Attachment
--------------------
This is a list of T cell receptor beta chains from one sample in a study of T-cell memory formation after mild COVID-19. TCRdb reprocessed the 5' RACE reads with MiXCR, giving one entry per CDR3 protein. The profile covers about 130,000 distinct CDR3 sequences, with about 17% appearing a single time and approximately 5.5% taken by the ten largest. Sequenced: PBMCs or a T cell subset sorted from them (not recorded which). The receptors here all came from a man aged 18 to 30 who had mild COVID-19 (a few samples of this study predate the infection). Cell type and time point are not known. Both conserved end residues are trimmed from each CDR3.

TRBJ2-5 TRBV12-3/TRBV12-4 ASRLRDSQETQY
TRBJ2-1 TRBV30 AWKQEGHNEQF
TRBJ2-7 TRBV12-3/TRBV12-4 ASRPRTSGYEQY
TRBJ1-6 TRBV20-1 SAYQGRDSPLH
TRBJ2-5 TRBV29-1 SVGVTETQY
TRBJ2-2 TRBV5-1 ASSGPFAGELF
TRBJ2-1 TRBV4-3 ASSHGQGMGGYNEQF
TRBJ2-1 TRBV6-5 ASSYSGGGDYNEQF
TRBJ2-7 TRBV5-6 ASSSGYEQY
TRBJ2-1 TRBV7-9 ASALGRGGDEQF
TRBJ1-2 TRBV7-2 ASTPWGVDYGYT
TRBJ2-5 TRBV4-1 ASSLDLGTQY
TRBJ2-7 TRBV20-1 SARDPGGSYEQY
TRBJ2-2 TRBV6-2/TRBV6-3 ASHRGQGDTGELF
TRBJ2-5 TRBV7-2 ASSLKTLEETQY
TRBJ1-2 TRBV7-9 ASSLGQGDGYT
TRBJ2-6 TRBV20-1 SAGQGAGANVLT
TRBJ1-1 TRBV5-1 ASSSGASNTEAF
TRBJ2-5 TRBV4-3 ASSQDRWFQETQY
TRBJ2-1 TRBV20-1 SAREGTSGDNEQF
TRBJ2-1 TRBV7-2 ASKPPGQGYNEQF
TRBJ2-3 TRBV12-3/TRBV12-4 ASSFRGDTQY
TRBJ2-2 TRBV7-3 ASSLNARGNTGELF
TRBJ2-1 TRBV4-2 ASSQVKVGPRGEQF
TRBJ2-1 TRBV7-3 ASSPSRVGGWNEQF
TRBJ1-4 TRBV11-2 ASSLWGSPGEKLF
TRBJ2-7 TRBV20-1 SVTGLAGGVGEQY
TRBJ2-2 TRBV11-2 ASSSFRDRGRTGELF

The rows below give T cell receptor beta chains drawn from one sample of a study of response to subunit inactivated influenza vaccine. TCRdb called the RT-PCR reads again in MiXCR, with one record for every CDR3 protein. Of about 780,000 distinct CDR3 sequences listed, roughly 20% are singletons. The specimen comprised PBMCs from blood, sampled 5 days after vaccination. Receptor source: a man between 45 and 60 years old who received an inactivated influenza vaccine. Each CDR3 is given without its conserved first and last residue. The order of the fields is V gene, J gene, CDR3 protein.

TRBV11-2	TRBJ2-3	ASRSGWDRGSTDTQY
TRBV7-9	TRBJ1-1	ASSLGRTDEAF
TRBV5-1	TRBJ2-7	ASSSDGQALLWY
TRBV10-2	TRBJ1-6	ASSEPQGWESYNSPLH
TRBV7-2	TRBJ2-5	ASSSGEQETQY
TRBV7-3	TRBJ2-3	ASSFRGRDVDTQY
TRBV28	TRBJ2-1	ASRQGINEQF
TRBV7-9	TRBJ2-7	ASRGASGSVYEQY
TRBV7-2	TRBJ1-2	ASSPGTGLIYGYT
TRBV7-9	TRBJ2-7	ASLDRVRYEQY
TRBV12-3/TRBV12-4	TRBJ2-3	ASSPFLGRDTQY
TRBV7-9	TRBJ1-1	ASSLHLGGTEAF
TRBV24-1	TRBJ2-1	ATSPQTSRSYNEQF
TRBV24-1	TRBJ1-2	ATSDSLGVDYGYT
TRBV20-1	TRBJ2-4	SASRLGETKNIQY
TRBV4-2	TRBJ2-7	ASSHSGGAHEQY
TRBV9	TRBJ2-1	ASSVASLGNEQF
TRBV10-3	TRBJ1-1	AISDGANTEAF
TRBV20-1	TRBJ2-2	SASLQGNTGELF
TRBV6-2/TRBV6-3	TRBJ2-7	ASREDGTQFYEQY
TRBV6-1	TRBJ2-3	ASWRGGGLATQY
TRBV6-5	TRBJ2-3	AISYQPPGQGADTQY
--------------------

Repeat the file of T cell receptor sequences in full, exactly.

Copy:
This is a list of T cell receptor beta chains from one sample in a study of T-cell memory formation after mild COVID-19. TCRdb reprocessed the 5' RACE reads with MiXCR, giving one entry per CDR3 protein. The profile covers about 130,000 distinct CDR3 sequences, with about 17% appearing a single time and approximately 5.5% taken by the ten largest. Sequenced: PBMCs or a T cell subset sorted from them (not recorded which). The receptors here all came from a man aged 18 to 30 who had mild COVID-19 (a few samples of this study predate the infection). Cell type and time point are not known. Both conserved end residues are trimmed from each CDR3.

TRBJ2-5 TRBV12-3/TRBV12-4 ASRLRDSQETQY
TRBJ2-1 TRBV30 AWKQEGHNEQF
TRBJ2-7 TRBV12-3/TRBV12-4 ASRPRTSGYEQY
TRBJ1-6 TRBV20-1 SAYQGRDSPLH
TRBJ2-5 TRBV29-1 SVGVTETQY
TRBJ2-2 TRBV5-1 ASSGPFAGELF
TRBJ2-1 TRBV4-3 ASSHGQGMGGYNEQF
TRBJ2-1 TRBV6-5 ASSYSGGGDYNEQF
TRBJ2-7 TRBV5-6 ASSSGYEQY
TRBJ2-1 TRBV7-9 ASALGRGGDEQF
TRBJ1-2 TRBV7-2 ASTPWGVDYGYT
TRBJ2-5 TRBV4-1 ASSLDLGTQY
TRBJ2-7 TRBV20-1 SARDPGGSYEQY
TRBJ2-2 TRBV6-2/TRBV6-3 ASHRGQGDTGELF
TRBJ2-5 TRBV7-2 ASSLKTLEETQY
TRBJ1-2 TRBV7-9 ASSLGQGDGYT
TRBJ2-6 TRBV20-1 SAGQGAGANVLT
TRBJ1-1 TRBV5-1 ASSSGASNTEAF
TRBJ2-5 TRBV4-3 ASSQDRWFQETQY
TRBJ2-1 TRBV20-1 SAREGTSGDNEQF
TRBJ2-1 TRBV7-2 ASKPPGQGYNEQF
TRBJ2-3 TRBV12-3/TRBV12-4 ASSFRGDTQY
TRBJ2-2 TRBV7-3 ASSLNARGNTGELF
TRBJ2-1 TRBV4-2 ASSQVKVGPRGEQF
TRBJ2-1 TRBV7-3 ASSPSRVGGWNEQF
TRBJ1-4 TRBV11-2 ASSLWGSPGEKLF
TRBJ2-7 TRBV20-1 SVTGLAGGVGEQY
TRBJ2-2 TRBV11-2 ASSSFRDRGRTGELF

The rows below give T cell receptor beta chains drawn from one sample of a study of response to subunit inactivated influenza vaccine. TCRdb called the RT-PCR reads again in MiXCR, with one record for every CDR3 protein. Of about 780,000 distinct CDR3 sequences listed, roughly 20% are singletons. The specimen comprised PBMCs from blood, sampled 5 days after vaccination. Receptor source: a man between 45 and 60 years old who received an inactivated influenza vaccine. Each CDR3 is given without its conserved first and last residue. The order of the fields is V gene, J gene, CDR3 protein.

TRBV11-2	TRBJ2-3	ASRSGWDRGSTDTQY
TRBV7-9	TRBJ1-1	ASSLGRTDEAF
TRBV5-1	TRBJ2-7	ASSSDGQALLWY
TRBV10-2	TRBJ1-6	ASSEPQGWESYNSPLH
TRBV7-2	TRBJ2-5	ASSSGEQETQY
TRBV7-3	TRBJ2-3	ASSFRGRDVDTQY
TRBV28	TRBJ2-1	ASRQGINEQF
TRBV7-9	TRBJ2-7	ASRGASGSVYEQY
TRBV7-2	TRBJ1-2	ASSPGTGLIYGYT
TRBV7-9	TRBJ2-7	ASLDRVRYEQY
TRBV12-3/TRBV12-4	TRBJ2-3	ASSPFLGRDTQY
TRBV7-9	TRBJ1-1	ASSLHLGGTEAF
TRBV24-1	TRBJ2-1	ATSPQTSRSYNEQF
TRBV24-1	TRBJ1-2	ATSDSLGVDYGYT
TRBV20-1	TRBJ2-4	SASRLGETKNIQY
TRBV4-2	TRBJ2-7	ASSHSGGAHEQY
TRBV9	TRBJ2-1	ASSVASLGNEQF
TRBV10-3	TRBJ1-1	AISDGANTEAF
TRBV20-1	TRBJ2-2	SASLQGNTGELF
TRBV6-2/TRBV6-3	TRBJ2-7	ASREDGTQFYEQY
TRBV6-1	TRBJ2-3	ASWRGGGLATQY
TRBV6-5	TRBJ2-3	AISYQPPGQGADTQY